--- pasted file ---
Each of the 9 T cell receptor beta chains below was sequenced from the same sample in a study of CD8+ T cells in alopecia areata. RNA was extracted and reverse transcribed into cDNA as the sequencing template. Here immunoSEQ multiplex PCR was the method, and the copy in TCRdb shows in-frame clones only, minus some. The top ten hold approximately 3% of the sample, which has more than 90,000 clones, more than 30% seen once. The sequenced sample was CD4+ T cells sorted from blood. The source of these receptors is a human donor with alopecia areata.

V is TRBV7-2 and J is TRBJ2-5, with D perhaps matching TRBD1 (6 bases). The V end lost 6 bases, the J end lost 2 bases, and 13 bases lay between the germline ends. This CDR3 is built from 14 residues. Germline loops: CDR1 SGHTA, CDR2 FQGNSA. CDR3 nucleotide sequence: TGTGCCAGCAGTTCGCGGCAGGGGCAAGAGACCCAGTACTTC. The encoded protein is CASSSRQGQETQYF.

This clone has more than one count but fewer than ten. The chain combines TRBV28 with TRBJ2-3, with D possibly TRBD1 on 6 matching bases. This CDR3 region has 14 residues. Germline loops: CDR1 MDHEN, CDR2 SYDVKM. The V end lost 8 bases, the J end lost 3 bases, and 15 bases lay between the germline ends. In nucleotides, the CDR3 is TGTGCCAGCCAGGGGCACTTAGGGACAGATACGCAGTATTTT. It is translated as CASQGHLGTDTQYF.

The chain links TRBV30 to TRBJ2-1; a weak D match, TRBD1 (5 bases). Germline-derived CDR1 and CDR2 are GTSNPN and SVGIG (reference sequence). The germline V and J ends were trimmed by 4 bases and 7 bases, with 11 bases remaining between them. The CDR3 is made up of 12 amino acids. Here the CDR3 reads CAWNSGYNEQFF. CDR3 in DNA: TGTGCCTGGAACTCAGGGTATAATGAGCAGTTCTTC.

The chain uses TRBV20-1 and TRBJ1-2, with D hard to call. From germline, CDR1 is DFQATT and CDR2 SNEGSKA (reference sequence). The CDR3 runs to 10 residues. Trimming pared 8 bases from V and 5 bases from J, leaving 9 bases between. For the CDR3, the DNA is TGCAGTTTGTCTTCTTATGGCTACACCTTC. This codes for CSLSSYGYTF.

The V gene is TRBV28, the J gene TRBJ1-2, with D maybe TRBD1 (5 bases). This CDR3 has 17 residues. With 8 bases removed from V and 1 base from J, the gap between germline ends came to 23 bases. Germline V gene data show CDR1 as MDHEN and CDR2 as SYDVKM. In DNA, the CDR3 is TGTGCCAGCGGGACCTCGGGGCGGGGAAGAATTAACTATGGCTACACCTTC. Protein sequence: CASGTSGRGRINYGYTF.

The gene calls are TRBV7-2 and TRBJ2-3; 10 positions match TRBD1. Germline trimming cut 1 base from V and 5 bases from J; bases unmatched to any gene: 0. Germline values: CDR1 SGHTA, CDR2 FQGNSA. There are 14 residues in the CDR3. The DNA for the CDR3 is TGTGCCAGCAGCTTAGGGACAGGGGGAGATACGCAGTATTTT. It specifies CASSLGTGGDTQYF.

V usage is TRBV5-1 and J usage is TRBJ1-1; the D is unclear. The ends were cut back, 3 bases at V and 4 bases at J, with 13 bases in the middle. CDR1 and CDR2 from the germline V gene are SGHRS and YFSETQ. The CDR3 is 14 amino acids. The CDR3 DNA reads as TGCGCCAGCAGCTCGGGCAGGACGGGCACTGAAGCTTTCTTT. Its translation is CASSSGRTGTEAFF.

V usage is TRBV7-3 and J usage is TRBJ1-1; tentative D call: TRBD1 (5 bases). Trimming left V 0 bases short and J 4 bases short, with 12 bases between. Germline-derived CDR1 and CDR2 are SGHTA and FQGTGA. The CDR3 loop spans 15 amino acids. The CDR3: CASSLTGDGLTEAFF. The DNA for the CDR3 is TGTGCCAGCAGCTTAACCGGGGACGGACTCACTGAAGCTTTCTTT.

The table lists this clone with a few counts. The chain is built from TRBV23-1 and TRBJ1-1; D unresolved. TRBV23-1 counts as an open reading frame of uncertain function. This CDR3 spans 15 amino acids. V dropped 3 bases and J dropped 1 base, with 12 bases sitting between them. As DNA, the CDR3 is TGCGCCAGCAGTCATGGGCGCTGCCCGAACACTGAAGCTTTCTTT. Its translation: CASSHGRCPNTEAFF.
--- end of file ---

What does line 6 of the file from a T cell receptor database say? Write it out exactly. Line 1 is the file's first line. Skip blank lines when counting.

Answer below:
The V gene is TRBV28, the J gene TRBJ1-2, with D maybe TRBD1 (5 bases). This CDR3 has 17 residues. With 8 bases removed from V and 1 base from J, the gap between germline ends came to 23 bases. Germline V gene data show CDR1 as MDHEN and CDR2 as SYDVKM. In DNA, the CDR3 is TGTGCCAGCGGGACCTCGGGGCGGGGAAGAATTAACTATGGCTACACCTTC. Protein sequence: CASGTSGRGRINYGYTF.